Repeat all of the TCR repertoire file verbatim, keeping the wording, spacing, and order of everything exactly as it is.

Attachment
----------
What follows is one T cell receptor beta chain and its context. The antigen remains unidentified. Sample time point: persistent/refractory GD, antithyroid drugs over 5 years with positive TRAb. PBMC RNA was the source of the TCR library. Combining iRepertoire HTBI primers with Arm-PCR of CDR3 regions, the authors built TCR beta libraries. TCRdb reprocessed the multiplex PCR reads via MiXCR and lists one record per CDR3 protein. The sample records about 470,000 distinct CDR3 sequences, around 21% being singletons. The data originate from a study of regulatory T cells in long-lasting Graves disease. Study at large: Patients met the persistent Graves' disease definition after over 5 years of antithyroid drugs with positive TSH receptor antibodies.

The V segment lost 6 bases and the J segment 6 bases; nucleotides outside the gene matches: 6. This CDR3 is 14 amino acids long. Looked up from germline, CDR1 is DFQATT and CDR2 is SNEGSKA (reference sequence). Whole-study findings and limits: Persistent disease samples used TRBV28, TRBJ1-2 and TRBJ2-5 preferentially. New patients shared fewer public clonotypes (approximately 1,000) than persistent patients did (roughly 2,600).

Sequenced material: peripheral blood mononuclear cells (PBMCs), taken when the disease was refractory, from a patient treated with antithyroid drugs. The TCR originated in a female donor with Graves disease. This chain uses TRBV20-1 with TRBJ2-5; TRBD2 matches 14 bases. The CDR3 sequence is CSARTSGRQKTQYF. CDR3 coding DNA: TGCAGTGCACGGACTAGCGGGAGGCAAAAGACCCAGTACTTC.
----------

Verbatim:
What follows is one T cell receptor beta chain and its context. The antigen remains unidentified. Sample time point: persistent/refractory GD, antithyroid drugs over 5 years with positive TRAb. PBMC RNA was the source of the TCR library. Combining iRepertoire HTBI primers with Arm-PCR of CDR3 regions, the authors built TCR beta libraries. TCRdb reprocessed the multiplex PCR reads via MiXCR and lists one record per CDR3 protein. The sample records about 470,000 distinct CDR3 sequences, around 21% being singletons. The data originate from a study of regulatory T cells in long-lasting Graves disease. Study at large: Patients met the persistent Graves' disease definition after over 5 years of antithyroid drugs with positive TSH receptor antibodies.

The V segment lost 6 bases and the J segment 6 bases; nucleotides outside the gene matches: 6. This CDR3 is 14 amino acids long. Looked up from germline, CDR1 is DFQATT and CDR2 is SNEGSKA (reference sequence). Whole-study findings and limits: Persistent disease samples used TRBV28, TRBJ1-2 and TRBJ2-5 preferentially. New patients shared fewer public clonotypes (approximately 1,000) than persistent patients did (roughly 2,600).

Sequenced material: peripheral blood mononuclear cells (PBMCs), taken when the disease was refractory, from a patient treated with antithyroid drugs. The TCR originated in a female donor with Graves disease. This chain uses TRBV20-1 with TRBJ2-5; TRBD2 matches 14 bases. The CDR3 sequence is CSARTSGRQKTQYF. CDR3 coding DNA: TGCAGTGCACGGACTAGCGGGAGGCAAAAGACCCAGTACTTC.